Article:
In February 2010, Siesta Key artist Charlie Garrett created a Facebook page to showcase his photographs of sunrises and sunsets off the waterfront backyard of his Siesta Key home. The page (Siesta Key Sunrises and Sunsets), which started off as a hobby, now has more than 7,200 likes, exposing the island and its idyllic sunsets to Facebook users across the world — for free.
“I do it because Siesta Key is the most beautiful spot in the world,” said Garrett, who is a preacher at the Superior Word Church in Gulf Gate. “I don’t think there’s a place in the world that I haven’t received a response from.”
Garrett's “viral” Facebook page, which gains about 20 new likes daily, highlights the power of a marketing tool that area tourism promoters have identified as a novel way to promote Sarasota County worldwide.
In February, Visit Sarasota County launched a pilot program to recruit area “social media influencers,” like Garrett, to leverage their audiences in promoting the area's tourism industry.
“We want to try and reach people who have an online audience to help us be brand ambassadors,” said Lynn Hobeck Bates, Visit Sarasota County communications manager. “We are just starting a test pilot program, and we're looking to expand it in the coming months.”
Hobeck Bates said the social media ambassador program was still an experiment, but was part of a larger effort to give social media a more prominent role in Sarasota’s comprehensive marketing effort.
Sarasota County’s social media presence has grown rapidly and is increasingly used to market the area to tourists. Visit Sarasota County currently has a combined 32,000 followers on Facebook and Twitter and plans to grow that combined audience to more than 40,000 by the end of September.
Visit Sarasota County’s more than 10,700 Twitter followers even outpaces Visit Miami’s Twitter audience of 8,951.
Social media management responsibilities are currently split within Visit Sarasota County’s brand department, with each employee responsible for a unique platform, including Facebook, Twitter and Pinterest. The agency also hired one full-time staff position for social media duties last year. Although staff are not tasked with a specific quota of posts each day, they aim to continuously update the pages with new content.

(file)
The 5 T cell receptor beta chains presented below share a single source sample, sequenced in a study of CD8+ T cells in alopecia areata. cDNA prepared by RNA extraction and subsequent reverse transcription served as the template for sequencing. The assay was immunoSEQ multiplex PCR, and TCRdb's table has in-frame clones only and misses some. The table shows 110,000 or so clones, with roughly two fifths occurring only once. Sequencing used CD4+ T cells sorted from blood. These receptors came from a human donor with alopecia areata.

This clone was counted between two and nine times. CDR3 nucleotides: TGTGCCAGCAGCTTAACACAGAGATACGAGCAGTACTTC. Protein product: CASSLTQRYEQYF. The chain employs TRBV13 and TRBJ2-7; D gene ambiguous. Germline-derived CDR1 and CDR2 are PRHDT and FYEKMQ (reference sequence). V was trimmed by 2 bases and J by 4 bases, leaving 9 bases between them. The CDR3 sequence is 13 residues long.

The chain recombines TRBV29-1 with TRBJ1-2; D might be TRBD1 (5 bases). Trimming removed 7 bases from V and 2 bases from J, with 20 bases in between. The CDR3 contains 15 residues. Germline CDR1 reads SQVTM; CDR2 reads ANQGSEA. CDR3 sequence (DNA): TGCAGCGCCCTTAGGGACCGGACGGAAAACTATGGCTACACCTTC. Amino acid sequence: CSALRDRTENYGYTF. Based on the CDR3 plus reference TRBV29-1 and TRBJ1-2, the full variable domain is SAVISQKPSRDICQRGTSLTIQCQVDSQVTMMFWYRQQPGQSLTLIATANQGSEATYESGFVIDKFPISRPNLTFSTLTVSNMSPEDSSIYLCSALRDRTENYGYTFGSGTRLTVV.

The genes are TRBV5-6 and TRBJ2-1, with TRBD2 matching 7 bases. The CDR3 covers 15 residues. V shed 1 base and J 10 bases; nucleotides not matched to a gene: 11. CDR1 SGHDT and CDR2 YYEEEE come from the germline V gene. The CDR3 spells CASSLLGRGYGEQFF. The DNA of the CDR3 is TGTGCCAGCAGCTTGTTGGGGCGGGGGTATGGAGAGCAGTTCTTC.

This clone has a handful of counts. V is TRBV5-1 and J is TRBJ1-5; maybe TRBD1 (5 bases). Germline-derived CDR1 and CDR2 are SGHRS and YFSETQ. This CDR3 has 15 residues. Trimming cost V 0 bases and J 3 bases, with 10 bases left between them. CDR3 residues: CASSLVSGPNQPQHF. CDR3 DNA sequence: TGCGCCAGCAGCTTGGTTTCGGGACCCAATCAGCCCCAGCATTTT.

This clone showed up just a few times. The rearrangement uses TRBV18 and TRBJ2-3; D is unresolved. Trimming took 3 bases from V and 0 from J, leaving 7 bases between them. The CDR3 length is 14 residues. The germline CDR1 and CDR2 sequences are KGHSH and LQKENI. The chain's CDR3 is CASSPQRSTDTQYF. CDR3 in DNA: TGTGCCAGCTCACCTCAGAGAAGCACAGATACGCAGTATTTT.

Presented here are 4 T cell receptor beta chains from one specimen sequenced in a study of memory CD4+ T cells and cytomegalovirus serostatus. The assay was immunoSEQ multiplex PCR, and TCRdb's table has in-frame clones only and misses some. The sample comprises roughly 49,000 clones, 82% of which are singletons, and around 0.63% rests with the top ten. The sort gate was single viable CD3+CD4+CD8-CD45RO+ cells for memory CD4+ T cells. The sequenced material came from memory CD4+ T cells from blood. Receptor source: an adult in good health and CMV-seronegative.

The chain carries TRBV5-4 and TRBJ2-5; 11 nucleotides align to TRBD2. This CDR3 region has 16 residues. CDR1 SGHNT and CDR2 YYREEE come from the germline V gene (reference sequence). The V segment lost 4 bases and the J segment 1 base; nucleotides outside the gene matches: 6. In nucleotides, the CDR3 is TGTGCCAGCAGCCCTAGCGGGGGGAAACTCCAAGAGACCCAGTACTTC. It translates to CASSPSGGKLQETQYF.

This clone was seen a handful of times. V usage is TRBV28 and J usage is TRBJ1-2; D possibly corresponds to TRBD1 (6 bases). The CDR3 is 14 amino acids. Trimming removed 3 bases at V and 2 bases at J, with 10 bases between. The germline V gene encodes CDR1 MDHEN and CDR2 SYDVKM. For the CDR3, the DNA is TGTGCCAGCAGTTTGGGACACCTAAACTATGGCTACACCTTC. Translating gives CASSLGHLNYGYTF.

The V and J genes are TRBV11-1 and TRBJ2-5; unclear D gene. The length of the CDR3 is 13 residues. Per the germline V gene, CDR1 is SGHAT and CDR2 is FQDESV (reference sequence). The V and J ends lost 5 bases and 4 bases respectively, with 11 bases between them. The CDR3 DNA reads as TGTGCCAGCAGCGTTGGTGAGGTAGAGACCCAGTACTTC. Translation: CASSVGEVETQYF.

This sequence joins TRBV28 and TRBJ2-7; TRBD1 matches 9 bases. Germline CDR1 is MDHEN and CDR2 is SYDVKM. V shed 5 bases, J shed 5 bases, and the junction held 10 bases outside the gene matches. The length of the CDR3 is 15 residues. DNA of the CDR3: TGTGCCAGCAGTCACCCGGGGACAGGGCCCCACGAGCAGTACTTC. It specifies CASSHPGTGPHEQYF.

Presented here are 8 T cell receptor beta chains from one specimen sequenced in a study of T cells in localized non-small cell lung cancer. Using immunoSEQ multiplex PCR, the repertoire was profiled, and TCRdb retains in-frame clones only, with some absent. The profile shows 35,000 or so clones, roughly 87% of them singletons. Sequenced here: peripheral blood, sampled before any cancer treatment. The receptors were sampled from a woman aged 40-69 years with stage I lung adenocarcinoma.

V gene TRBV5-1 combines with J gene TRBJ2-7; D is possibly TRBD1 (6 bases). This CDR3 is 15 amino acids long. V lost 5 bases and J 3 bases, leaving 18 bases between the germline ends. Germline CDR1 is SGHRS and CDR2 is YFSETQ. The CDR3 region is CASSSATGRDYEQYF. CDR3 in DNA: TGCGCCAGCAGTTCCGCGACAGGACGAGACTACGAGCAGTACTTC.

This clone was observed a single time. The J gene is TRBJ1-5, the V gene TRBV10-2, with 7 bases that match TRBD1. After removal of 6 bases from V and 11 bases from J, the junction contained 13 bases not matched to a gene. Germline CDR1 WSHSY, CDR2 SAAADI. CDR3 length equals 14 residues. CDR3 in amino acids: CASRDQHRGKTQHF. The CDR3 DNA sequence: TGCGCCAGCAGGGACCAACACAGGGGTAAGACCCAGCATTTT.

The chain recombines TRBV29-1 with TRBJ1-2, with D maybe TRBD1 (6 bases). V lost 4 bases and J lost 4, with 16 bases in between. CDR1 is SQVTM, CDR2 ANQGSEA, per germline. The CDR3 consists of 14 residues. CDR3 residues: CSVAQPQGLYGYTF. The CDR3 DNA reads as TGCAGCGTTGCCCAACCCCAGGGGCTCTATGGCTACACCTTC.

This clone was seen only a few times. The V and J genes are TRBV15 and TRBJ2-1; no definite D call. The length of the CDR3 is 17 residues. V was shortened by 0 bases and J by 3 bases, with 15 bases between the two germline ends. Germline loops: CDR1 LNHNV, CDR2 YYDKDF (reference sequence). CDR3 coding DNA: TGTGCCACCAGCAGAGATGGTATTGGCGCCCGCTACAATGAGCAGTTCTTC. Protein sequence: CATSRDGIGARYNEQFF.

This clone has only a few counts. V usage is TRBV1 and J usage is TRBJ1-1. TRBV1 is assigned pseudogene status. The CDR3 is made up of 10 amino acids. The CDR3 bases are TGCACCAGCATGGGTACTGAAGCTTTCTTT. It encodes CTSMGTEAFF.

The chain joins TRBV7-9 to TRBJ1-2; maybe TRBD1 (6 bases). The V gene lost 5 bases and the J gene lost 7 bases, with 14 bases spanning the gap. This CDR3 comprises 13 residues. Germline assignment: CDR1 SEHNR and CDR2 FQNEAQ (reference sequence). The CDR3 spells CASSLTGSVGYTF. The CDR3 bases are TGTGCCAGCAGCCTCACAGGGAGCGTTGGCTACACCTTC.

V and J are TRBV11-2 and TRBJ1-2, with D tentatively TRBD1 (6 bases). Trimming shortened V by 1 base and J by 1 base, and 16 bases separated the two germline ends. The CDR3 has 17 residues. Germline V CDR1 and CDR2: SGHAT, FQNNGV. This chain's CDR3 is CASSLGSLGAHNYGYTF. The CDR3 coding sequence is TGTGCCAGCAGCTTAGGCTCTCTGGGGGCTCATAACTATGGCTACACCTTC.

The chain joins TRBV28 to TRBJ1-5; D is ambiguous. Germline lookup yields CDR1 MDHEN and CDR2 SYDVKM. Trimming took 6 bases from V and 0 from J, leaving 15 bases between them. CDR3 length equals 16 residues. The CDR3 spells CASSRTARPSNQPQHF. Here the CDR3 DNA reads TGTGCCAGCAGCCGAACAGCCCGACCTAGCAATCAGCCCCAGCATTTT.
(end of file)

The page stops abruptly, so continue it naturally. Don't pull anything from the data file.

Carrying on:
VSC staff also monitors the online response to its posts to determine what stories and mediums draw the biggest audiences.
“Stories featuring visual elements tend to be the most popular,” Hobeck Bates said.
VSC staff said that integrating social media with traditional advertising is most effective, although social media does have certain unique advantages.
“The benefit to social media is the possibility of content going viral, whereas with traditional advertising there is a limit to the number of impressions we will see,” said Eddie Kirsch, Visit Sarasota County content coordinator.
Social media marketing has another advantage over traditional advertising — except for the personnel costs required to produce and update content, it’s free to distribute.
“We definitely use it as a marketing tool,” Hobeck Bates said. “This is an area we have to be in to stay competitive.”
Visit Sarasota County’s total advertising budget across all platforms is about $1.5 million. The agency did not have an estimate for the cost of its social media marketing program.
Another boon to Sarasota County tourism has been the area’s prolific presence in multiple online top-10 travel lists, which are widely dispersed through social media platforms such as Twitter and Facebook.
In the last six months, Sarasota has been featured in at least four online top-10 travel lists that have each garnered more than 14,000 Facebook likes.
Sarasota, for example, placed first for music and nightlife on a list of the “10 most exciting small cities in America,” which was published on the real estate blog movoto.com. The article registered 281,131 page views, receiving more than 34,000 Facebook likes and more than 30,000 Facebook shares.
As part of its “reputation management” program, Visit Sarasota County monitors the Internet for stories that might negatively impact the area's image as a tourism destination. When a potentially harmful story is identified, the agency works with county staff to correct the issue before it gains traction online.
When unusually low tides left Siesta Beach covered in seaweed on Jan. 15, for example, beachfront hotel owners and area tourism industry promoters worried about photos of the seaweed-covered beaches appearing online.
“The seaweed is pretty bad on the beach, and it is not (being) picked up,” Haley wrote in a Jan. 14 email to Sarasota County Parks and Recreation Director Carolyn Brown. “And this being the age of social media, there are more and more pictures being posted on social media showing the uncollected seaweed.”
Social media is also effective at gleaning feedback from area visitors. According to the group’s FY 2014 Business Plan, “For the first time, VSC will deploy social media tools to garner consumer perception of destination including those attending sporting events and meetings.”
Sarasota County recorded 135,500 visitors in 2013, which is up 4% compared with 132,300 in 2012. Although Hobeck Bates said it is difficult to quantitatively measure the role social media marketing has played in the area’s tourism uptick, she emphasized that area tourism promoters are just beginning to tap the medium's potential power as a marketing tool.
“It's hard to really track what exactly comes from social media,” she said. “But we have to play in that space or we'll be left behind.”